British Standard BS8102:2009 is the code of practice for the protection of below ground structures against water from the ground. This is the foundation for good waterproofing design so, if you’re planning a below ground structure, it’s well worth familiarising yourself with the standard and its requirements.
As BS8102 highlights, it’s vital to work with an experienced waterproofing designer on your basement project. Ideally they should be brought on board at the early planning stages. This will help to ensure you get a robust system that’s straightforward to install and maintain.
The recognised industry qualification is a certificated surveyor in structural waterproofing (CSSW). Suitable professionals will be part of the Property Care Association (PCA), which holds a register of waterproofing design specialists who can provide advice and guidance for your project.
Your chosen designer will undertake an initial site investigation to determine the waterproofing options to be considered. Both existing and future conditions must be taken into account so it should always be assumed that water will come to bear against the structure at some stage in its life.
There are three main types of waterproofing for basements and below ground structures, all of which are covered in the BS8102 standard. These are:
Type A – Barrier Protection
Applied internally or externally, these include liquid-applied products such as waterproof paints; cementitious systems such as slurries and renders; or sheet membranes such as volclay bentonite-based systems that are installed externally.
Liquid-applied systems and slurries can be installed externally in conjunction with a geotextile membrane and perforated land drain system. Alternatively, they can be fitted on the internal faces of the perimeter structural walls.
Type B – Integral Protection
These are integral to the structure; think concrete incorporating a waterproof admixture. Repairs to this system are difficult and not covered under BS8102:2009. In practice, any defects are usually resolved with the introduction of a Type C cavity membrane system to control the leakage.
Defects to integral waterproofing could occur due to leaks through cracks and construction joints, and poor compaction of the concrete pour.
Type C – Drained Protection
This robust method can be used as a standalone or in combination with other solutions. So, a Type A or Type B system might provide primary protection, with a Type C cavity drainage membrane as the fallback. A special membrane is used to create a gap between the wall/floor and the internal living space – so if any water finds a path through the structural envelope, it is simply collected and redirected to a suitable discharge point (often via a pump).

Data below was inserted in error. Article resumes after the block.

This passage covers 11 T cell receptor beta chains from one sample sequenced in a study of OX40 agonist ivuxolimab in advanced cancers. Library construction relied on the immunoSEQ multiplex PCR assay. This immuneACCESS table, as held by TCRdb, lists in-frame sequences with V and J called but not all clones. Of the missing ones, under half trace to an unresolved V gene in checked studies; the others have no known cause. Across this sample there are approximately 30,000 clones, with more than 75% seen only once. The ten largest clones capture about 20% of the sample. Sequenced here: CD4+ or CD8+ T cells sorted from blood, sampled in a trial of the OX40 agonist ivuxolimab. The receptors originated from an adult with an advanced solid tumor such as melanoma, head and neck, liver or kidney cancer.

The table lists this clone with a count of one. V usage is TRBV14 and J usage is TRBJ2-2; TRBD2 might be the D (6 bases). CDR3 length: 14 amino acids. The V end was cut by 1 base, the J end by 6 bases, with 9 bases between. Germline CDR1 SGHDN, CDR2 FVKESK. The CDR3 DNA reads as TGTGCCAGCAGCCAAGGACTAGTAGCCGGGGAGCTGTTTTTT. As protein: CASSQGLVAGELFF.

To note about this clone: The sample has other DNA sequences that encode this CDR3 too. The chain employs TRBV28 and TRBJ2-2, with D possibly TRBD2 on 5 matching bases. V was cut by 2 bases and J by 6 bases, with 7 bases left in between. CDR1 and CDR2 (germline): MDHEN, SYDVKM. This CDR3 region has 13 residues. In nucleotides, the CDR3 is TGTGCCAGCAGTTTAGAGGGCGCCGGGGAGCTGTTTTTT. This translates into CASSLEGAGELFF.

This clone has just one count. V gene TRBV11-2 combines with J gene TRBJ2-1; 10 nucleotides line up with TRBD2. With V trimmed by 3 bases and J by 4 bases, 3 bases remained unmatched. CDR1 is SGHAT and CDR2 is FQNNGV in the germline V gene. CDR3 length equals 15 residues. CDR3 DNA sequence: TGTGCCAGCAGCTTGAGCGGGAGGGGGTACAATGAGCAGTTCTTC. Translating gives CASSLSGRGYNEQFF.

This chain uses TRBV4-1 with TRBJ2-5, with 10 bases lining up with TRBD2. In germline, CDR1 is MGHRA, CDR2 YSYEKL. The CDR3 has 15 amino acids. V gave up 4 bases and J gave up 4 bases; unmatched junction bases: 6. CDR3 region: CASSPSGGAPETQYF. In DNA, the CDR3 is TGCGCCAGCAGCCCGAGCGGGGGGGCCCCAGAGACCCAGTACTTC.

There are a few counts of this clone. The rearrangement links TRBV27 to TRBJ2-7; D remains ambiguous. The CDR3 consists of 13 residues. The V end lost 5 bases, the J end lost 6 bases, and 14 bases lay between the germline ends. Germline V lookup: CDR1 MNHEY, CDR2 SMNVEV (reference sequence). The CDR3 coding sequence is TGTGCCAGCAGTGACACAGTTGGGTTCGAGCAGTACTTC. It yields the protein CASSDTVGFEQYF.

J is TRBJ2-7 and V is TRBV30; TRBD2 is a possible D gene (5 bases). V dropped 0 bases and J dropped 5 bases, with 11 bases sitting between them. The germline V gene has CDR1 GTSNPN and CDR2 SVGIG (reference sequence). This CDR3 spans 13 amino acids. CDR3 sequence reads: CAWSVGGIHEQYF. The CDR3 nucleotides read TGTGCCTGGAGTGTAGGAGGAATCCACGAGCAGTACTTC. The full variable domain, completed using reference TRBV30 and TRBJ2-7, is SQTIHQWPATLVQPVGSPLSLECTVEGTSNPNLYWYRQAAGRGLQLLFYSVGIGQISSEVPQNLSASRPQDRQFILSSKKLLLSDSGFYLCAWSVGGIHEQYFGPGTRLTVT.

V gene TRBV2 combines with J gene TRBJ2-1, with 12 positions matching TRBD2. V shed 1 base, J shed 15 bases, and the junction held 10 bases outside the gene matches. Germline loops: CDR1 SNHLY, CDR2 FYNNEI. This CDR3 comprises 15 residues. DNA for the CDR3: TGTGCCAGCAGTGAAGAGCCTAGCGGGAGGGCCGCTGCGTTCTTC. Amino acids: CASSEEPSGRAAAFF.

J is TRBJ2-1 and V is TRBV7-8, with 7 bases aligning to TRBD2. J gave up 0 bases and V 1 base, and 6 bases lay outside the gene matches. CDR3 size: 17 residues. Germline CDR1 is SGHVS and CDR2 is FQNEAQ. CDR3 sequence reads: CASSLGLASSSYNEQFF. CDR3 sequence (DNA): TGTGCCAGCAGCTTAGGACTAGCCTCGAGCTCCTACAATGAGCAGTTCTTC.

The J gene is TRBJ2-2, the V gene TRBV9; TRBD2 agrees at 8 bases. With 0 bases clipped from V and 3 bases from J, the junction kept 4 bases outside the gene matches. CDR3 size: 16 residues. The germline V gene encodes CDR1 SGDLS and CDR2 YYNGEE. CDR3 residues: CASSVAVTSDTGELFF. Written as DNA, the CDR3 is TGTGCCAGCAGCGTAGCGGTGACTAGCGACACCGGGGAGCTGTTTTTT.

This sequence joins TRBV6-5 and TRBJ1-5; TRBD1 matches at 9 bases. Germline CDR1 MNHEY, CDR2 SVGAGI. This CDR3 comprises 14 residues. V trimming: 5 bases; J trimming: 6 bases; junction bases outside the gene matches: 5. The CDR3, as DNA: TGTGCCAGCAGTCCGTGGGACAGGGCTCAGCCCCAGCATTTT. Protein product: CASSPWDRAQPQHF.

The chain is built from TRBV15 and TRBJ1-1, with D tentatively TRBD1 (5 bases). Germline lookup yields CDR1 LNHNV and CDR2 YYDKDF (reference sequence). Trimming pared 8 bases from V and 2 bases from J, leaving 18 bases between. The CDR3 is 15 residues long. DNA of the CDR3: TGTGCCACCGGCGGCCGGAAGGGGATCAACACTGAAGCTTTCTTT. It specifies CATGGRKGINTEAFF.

Cavity Drainage Membrane Systems: What to Consider
Failures can occur for a variety of reasons, but the most common come down to faulty design, incorrect product specification and poor workmanship. That’s why it’s so important to use an installer that’s registered with and recognised by the waterproofing system manufacturer, and who is experienced in using the product.
I wouldn’t trust a standard builder who doesn’t carry an installer certificate to simply buy these products off the shelf and waterproof a structure themselves.
Another common mistake is that internal walls are often built without understanding that they must be isolated from the perimeter wall and floor slab, resulting in extra waterproofing costs for the client that could have been avoided. So, an experienced designer can save you money from the outset.
I would always recommend the use of at least two waterproofing solutions, one of which should be a Type C cavity drainage membrane system. Should the primary system ever be breached, this will enable water to be managed through the property. What’s more, the CDM will be accessible for repair, which is an important consideration under BS8102.
There are many advantages to always including a Type C system within the waterproofing design:
For a completely dry environment, the final piece of the puzzle is ensuring ventilation and heating are properly considered to manage condensation. This is especially important in habitable zones like basements, as our activities – from cooking through to simply breathing – release moisture into the internal living space, which must be effectively managed.
|John Spearman has been a certificated surveyor in structural waterproofing since 2010 and is director at Surrey Basements, which completed the waterproofing design and installation for the basement at Build It’s Self Build Education House.|